DDT propaganda machine

January 23, 2010

Media Check carries edited excerpts from a book by Daniel Gutstein from last year, Not A Conspiracy Theory: How Business Propaganda Hijacks Democracy (Key Porter, 2009) by Donald Gutstein, Key Porter (2009).

In the excerpted chapter Gutstein details how nefarious interest groups conspired to ruin the reputation of Rachel Carson and environmental protection activists with false claims about DDT and environmentalist aims.

The problem with the coverage of the DDT issue and with the eco-imperialism charge is that they are based on falsehoods that the media did not investigate. Former CBC-TV National News anchor Knowlton Nash once said that “…our job in the media… is to… provide a searchlight probing for truth through the confusing, complicated, cascading avalanche of fact and fiction.” In this case, the media let their audiences down; fiction prevailed over fact.

Despite what the pro-DDT organizations alleged, DDT was not banned for use in mosquito control and could continue to be used in 25 countries in malarial regions. In these countries, limited amounts of DDT can be sprayed on the inside walls of houses to combat malaria-carrying mosquitoes. “The environmental community is collaborating with the World Health Organization to ensure that the phase-out of the remaining uses of DDT does not undermine the battle against malaria and the well-being of people living in malarial zones,” the United Nations Environmental Programme reported when the treaty came into force.

Has anyone read the book?  Has anyone seen it?  (So what if it’s aimed at Canada?)

More thoughts:  Years ago, when Jan Brunvand first achieved some fame cataloging urban myths, it occurred to me that his books should be required reading in the very first survey classes in journalism school.   Maybe they should be required reading in political science, rhetoric, and philosophy, too.

Gutstein’s book would be a good reader for a class on reporting, or investigative reporting, or science reporting, or political reporting.  I’m not sure where it would fit in to a science curriculum, but I wish more scientists came out of undergraduate years aware that they can get hammered by these hoax-selling, axe-grinding disinformation machines.  All those reports about how Rachel Carson is the “murderer of millions?”  They coarsen dialog, they misinform, disinform and malinform the public.  They do great disservice to citizenship and voters, and ultimately, to our democratic institutions.

It’s not enough to have a counter, good-information plan.  These people must be convinced to stop.

More:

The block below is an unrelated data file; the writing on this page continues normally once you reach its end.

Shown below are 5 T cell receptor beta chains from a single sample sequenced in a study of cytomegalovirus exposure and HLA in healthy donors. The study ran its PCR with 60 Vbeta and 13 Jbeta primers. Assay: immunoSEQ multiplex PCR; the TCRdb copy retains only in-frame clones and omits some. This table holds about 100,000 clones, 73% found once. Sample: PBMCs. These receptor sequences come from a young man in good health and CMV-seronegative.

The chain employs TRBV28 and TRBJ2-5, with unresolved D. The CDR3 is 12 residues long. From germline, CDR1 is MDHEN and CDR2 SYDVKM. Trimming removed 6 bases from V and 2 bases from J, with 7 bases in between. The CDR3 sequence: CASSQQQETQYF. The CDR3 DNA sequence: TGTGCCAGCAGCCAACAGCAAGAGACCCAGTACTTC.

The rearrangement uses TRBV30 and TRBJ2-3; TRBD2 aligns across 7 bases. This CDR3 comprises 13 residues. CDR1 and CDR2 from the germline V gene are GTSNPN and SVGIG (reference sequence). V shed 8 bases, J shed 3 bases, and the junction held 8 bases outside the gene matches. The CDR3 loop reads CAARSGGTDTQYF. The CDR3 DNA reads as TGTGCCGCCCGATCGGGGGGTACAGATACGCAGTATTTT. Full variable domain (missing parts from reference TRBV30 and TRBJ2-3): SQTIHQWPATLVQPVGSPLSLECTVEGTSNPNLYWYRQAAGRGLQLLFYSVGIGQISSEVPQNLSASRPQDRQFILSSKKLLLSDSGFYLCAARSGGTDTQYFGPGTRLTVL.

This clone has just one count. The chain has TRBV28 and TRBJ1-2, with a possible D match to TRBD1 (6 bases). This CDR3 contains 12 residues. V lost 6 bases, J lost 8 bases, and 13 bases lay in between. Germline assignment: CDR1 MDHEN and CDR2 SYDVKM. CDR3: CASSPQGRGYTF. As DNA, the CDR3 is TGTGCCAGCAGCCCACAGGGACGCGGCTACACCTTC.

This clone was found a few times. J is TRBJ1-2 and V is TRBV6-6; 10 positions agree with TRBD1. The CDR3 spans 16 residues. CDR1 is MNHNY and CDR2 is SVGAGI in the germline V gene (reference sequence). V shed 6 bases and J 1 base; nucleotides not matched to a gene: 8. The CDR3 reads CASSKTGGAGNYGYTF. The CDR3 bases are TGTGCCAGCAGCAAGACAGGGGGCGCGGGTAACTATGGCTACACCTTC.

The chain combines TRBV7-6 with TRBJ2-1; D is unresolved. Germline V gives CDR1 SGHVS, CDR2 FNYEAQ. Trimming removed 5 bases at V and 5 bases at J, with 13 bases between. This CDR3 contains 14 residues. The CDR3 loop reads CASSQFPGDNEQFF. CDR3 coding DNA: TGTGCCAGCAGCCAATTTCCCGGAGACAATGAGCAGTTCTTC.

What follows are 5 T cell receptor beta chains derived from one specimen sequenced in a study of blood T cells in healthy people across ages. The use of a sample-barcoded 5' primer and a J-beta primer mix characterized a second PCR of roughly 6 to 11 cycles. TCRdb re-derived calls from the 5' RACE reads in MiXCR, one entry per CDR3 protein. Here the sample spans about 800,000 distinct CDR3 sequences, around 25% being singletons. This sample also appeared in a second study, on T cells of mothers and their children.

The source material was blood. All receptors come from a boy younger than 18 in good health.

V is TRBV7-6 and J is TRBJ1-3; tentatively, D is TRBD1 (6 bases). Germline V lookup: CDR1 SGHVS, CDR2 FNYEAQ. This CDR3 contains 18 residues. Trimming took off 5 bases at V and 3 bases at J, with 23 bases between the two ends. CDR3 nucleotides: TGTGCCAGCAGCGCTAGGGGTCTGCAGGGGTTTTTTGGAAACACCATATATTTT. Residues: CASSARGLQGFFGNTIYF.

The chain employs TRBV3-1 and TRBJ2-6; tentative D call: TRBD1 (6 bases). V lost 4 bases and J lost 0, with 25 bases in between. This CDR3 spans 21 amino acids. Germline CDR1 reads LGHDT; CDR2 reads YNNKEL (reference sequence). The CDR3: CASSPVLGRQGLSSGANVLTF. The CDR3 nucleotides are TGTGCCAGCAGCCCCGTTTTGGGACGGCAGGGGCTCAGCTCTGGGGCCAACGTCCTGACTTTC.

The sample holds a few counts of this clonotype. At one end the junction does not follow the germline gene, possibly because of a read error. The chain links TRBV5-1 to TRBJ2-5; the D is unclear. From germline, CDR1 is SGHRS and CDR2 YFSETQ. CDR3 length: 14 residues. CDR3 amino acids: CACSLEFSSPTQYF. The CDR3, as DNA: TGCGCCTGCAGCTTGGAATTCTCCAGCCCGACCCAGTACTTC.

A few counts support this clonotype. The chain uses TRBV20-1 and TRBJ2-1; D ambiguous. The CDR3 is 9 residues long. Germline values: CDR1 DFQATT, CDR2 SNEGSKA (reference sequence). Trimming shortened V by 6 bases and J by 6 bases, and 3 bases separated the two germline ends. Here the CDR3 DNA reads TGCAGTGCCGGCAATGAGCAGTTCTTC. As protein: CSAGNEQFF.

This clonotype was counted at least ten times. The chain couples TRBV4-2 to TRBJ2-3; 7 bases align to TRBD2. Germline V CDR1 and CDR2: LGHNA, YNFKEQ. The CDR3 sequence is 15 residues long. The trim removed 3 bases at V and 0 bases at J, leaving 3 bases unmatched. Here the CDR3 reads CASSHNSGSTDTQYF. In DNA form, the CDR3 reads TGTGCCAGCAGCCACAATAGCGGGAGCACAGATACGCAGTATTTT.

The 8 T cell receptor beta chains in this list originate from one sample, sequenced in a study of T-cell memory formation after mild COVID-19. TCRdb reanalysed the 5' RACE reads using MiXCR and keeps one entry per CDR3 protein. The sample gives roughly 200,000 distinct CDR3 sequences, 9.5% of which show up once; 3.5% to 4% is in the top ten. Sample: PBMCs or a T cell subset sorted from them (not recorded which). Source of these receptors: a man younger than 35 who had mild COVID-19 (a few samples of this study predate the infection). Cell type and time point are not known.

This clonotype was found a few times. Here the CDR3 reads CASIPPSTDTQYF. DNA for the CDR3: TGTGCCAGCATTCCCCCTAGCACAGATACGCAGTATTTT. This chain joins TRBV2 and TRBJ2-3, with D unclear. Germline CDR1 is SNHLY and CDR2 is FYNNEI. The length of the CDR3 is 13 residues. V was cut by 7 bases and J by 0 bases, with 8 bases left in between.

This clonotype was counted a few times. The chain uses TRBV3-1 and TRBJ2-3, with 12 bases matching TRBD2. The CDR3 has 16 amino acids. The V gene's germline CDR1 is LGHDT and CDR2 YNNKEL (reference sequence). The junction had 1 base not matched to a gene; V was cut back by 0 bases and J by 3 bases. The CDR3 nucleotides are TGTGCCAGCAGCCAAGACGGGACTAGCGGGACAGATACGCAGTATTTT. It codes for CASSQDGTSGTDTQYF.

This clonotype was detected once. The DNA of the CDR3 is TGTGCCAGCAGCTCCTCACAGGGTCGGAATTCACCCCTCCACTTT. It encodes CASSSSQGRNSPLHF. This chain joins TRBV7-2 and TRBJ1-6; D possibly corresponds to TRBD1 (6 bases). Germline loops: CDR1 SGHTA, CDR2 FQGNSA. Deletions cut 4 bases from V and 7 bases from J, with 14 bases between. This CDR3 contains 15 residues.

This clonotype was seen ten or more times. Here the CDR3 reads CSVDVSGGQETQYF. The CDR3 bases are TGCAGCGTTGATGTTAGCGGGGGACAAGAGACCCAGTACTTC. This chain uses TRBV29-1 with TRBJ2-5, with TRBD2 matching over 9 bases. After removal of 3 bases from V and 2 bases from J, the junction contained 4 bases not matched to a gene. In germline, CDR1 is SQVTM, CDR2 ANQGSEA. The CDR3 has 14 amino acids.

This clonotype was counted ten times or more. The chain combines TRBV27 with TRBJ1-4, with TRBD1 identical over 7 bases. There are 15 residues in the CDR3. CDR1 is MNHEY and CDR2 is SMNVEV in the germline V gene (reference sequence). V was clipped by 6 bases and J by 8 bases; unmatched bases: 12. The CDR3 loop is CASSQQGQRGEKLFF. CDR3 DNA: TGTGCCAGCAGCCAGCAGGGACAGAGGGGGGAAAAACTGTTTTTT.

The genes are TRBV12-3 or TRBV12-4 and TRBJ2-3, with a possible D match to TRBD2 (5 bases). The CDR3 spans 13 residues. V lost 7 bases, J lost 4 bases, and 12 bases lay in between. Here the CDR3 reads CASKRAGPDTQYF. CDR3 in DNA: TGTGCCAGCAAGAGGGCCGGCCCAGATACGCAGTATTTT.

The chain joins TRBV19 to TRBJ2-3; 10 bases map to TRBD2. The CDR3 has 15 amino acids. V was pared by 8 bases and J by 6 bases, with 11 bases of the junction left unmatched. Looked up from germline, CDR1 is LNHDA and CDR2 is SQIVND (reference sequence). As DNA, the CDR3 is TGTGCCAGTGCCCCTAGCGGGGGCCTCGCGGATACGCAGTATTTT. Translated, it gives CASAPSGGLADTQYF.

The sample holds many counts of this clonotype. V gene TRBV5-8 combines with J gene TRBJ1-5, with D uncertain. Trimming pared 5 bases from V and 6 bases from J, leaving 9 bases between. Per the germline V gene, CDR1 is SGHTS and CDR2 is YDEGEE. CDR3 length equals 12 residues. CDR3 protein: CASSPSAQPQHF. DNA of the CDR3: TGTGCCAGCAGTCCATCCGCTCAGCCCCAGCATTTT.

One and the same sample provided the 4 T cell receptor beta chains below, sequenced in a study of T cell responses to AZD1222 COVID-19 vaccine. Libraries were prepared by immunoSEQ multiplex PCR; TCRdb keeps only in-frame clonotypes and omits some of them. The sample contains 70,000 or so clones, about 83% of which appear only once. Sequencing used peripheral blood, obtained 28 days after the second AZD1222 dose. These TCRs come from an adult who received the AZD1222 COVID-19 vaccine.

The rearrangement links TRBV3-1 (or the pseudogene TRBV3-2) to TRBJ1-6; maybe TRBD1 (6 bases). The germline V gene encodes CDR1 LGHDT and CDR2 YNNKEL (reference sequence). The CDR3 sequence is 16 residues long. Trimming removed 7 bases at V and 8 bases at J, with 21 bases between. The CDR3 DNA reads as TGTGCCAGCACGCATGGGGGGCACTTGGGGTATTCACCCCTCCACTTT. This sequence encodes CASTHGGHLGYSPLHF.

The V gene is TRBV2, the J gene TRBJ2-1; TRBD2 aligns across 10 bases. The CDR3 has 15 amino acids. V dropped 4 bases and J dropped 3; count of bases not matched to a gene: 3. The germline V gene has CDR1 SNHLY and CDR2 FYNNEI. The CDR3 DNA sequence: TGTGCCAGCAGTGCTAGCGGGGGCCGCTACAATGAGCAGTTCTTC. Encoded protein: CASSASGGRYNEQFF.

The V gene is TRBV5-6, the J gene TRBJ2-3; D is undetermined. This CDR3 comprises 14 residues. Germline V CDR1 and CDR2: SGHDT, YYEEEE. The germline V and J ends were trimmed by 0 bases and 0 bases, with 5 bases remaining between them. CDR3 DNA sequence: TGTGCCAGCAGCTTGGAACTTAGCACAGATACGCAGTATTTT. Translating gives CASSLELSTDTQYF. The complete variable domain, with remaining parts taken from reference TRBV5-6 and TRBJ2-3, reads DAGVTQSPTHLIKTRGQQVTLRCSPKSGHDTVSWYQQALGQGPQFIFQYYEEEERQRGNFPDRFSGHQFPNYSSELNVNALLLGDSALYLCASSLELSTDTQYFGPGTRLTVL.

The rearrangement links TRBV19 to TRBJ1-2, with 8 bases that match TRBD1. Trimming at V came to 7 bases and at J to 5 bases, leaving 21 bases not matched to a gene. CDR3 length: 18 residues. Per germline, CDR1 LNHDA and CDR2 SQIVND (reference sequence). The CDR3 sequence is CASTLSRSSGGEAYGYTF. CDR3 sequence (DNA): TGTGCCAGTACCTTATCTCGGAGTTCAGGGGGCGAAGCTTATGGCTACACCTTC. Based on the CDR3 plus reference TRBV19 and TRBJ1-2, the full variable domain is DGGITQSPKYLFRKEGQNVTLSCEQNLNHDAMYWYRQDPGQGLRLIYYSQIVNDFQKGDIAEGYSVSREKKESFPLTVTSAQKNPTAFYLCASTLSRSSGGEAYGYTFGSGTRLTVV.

Palin slashes Special Olympics Budget: Accurate statement still unfair?

September 24, 2008

This is how bad it is:  Even accurate statements about Gov. Sarah Palin are called unfair by McCain campaign operatives and hard-shell, stiff-necked partisans.

Conservatives are complaining about media coverage of Gov. Sarah Palin.  For example, they say, she is accused of cutting funding for Alaska’s Special Olympics in half.  Not fair they say, and they offer the actual figures:  The budget for Special Olympics for 2007 from the Alaska legislature was $650,000.  Palin used her line-item veto, and cut the funding to $275,000.

Hello?  Half of $650,000 would be $325,000.  Palin cut the Special Olympics budget by 58%. Last time I looked at the math tables, 58% was more than half of 100%.

So, why would it not be fair to say that Palin cut the funding by half?  She cut it by more than half.

Oh, no, the conservatives say:  ‘You have to let us jigger the numbers first — the final total, after Palin cut it, was still more than the previous year’s allocation from the state.’

Charlie Martin at Pajamas Media takes up the conservatives’ cudgel, that it’s unfair to Sarah Palin to report her budget cuts accurately (you know, not even Dave Barry could make this stuff up).

And then Glenn Reynolds joins the morning howl, complaining that “main stream media” isn’t interested in debunking the “rumor.”

Excuse me?  Why should anyone be interested in “debunking” a “rumor” which is, as the sources indicate and the conservatives’ own research demonstrates, neither rumor nor error, but hard fact?

If you needed a demonstration that conservatives cannot count, or that they will not count accurately when only honor is at stake, these sorts of stories will do.

Below the fold, for the sake of accuracy, you’ll find a longish excerpt from Charlie Martin’s analysis.

Read the rest of this entry »


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